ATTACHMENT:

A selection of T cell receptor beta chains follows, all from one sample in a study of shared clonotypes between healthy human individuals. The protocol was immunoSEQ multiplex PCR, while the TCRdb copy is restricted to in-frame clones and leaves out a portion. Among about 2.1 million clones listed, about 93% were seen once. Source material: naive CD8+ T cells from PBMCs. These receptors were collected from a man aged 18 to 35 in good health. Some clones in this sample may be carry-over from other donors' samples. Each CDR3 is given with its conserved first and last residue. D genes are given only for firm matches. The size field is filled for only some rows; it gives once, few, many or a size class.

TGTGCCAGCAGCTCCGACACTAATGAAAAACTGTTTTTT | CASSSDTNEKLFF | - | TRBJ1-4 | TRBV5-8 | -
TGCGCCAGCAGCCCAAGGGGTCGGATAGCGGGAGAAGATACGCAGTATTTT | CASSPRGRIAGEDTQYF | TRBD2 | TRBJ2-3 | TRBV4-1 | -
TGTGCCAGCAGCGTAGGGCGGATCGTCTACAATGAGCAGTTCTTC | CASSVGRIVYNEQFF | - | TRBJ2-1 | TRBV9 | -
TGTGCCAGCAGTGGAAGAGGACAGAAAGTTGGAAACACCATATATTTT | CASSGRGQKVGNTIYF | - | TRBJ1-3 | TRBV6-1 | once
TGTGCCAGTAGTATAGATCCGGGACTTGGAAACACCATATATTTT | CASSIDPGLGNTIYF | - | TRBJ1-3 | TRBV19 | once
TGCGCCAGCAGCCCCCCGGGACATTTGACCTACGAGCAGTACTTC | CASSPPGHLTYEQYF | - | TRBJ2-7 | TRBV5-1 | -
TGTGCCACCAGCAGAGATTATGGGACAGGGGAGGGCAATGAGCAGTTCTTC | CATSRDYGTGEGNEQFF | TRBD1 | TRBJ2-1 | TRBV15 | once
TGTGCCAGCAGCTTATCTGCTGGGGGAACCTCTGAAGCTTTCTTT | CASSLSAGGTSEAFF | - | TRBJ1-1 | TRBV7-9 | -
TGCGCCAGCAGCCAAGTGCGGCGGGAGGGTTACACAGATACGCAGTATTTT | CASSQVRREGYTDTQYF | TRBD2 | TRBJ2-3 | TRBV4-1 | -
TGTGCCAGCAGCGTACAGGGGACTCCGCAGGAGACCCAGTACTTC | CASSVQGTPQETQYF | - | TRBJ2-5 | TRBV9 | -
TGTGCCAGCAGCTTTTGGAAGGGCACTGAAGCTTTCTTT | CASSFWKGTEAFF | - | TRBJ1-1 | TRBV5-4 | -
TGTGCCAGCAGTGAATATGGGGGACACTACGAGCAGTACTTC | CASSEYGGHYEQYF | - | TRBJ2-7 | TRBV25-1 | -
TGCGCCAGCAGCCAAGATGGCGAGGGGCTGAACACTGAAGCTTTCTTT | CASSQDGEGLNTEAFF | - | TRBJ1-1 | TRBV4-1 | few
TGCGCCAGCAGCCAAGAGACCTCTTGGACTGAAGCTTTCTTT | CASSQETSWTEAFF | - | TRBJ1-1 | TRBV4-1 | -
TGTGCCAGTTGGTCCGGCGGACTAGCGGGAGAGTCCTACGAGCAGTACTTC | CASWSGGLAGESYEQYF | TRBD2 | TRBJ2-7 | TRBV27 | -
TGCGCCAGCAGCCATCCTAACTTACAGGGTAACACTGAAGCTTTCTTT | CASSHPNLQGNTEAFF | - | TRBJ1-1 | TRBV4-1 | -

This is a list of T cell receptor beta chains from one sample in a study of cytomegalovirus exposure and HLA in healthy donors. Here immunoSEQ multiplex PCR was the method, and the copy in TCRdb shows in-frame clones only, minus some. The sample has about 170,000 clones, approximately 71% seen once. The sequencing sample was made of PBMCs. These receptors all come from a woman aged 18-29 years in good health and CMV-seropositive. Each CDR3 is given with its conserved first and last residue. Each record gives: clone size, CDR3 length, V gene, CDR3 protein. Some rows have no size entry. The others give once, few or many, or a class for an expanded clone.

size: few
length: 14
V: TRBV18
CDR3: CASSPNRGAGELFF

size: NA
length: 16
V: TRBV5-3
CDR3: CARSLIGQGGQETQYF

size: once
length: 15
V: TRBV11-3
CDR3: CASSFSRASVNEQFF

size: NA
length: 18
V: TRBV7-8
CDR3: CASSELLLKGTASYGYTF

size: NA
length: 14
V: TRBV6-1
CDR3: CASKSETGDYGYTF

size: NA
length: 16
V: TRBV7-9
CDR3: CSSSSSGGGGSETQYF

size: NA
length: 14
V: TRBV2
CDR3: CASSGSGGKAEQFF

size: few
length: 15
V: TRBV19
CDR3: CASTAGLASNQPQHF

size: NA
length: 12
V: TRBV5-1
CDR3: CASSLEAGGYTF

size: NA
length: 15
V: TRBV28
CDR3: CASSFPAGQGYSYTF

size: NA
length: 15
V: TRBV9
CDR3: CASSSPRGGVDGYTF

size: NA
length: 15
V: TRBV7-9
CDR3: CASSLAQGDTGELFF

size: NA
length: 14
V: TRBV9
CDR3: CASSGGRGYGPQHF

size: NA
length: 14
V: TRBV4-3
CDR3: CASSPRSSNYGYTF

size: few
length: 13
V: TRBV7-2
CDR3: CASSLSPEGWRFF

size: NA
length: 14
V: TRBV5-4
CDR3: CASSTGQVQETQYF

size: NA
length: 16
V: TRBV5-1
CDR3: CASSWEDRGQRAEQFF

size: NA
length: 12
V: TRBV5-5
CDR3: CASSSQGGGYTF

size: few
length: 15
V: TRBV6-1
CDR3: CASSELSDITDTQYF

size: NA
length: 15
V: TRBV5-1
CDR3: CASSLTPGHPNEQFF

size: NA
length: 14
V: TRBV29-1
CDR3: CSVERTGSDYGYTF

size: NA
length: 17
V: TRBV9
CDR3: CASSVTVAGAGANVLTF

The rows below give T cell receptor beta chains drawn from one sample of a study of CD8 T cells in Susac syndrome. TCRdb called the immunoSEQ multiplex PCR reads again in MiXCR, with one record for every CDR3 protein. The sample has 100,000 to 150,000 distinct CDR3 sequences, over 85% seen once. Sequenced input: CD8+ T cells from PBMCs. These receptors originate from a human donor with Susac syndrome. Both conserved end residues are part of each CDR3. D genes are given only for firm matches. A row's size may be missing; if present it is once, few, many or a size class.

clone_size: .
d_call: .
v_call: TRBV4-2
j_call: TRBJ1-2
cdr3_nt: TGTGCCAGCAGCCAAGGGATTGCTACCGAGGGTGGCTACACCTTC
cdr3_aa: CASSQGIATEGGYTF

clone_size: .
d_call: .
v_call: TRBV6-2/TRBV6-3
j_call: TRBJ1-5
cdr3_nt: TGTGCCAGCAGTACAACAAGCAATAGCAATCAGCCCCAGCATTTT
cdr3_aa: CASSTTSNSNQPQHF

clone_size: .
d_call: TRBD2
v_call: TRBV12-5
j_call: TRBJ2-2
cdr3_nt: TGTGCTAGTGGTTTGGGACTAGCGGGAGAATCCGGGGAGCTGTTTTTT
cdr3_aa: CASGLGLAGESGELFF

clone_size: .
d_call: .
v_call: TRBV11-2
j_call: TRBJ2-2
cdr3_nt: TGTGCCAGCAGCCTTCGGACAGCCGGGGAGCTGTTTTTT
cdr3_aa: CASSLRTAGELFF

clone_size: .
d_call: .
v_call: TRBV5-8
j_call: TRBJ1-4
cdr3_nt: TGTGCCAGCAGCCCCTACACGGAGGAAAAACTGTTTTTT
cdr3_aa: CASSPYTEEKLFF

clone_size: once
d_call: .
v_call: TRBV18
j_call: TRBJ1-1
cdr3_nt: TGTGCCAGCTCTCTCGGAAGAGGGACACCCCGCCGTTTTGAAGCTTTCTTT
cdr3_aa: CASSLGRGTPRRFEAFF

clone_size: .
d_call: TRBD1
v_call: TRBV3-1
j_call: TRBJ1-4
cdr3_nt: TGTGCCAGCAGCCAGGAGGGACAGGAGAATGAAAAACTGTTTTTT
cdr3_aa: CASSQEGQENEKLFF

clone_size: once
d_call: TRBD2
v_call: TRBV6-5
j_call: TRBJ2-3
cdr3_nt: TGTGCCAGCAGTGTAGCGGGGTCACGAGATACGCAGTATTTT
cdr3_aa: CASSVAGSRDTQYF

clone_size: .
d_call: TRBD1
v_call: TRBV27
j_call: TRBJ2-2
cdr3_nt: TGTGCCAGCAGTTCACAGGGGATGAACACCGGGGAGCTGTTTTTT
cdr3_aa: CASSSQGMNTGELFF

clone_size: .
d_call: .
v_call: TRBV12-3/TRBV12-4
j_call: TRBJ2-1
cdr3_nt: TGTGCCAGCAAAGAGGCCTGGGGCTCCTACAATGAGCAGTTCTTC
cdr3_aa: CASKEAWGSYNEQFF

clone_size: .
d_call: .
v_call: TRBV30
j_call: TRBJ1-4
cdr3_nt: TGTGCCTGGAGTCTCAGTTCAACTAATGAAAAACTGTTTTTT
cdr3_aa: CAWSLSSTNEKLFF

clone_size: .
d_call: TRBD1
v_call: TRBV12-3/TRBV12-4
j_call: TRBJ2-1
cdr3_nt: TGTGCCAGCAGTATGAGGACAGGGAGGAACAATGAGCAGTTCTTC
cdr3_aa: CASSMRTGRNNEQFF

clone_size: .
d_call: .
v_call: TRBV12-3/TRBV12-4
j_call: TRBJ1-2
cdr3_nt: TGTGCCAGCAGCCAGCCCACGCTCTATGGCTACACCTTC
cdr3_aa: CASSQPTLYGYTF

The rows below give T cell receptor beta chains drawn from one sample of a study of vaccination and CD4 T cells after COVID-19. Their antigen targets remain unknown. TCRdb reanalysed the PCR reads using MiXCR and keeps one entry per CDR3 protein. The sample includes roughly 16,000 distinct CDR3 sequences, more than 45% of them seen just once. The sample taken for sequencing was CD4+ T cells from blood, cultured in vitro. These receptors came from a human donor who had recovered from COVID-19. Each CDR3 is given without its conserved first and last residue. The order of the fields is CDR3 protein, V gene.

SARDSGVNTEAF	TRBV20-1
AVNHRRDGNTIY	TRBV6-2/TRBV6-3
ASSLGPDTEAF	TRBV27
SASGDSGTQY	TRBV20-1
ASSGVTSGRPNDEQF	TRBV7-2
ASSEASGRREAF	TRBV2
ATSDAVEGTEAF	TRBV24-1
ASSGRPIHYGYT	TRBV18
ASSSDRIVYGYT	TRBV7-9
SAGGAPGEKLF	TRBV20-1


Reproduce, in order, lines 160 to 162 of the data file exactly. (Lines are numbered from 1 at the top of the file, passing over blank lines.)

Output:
cdr3_nt: TGTGCCAGCAGTTCACAGGGGATGAACACCGGGGAGCTGTTTTTT
cdr3_aa: CASSSQGMNTGELFF

clone_size: .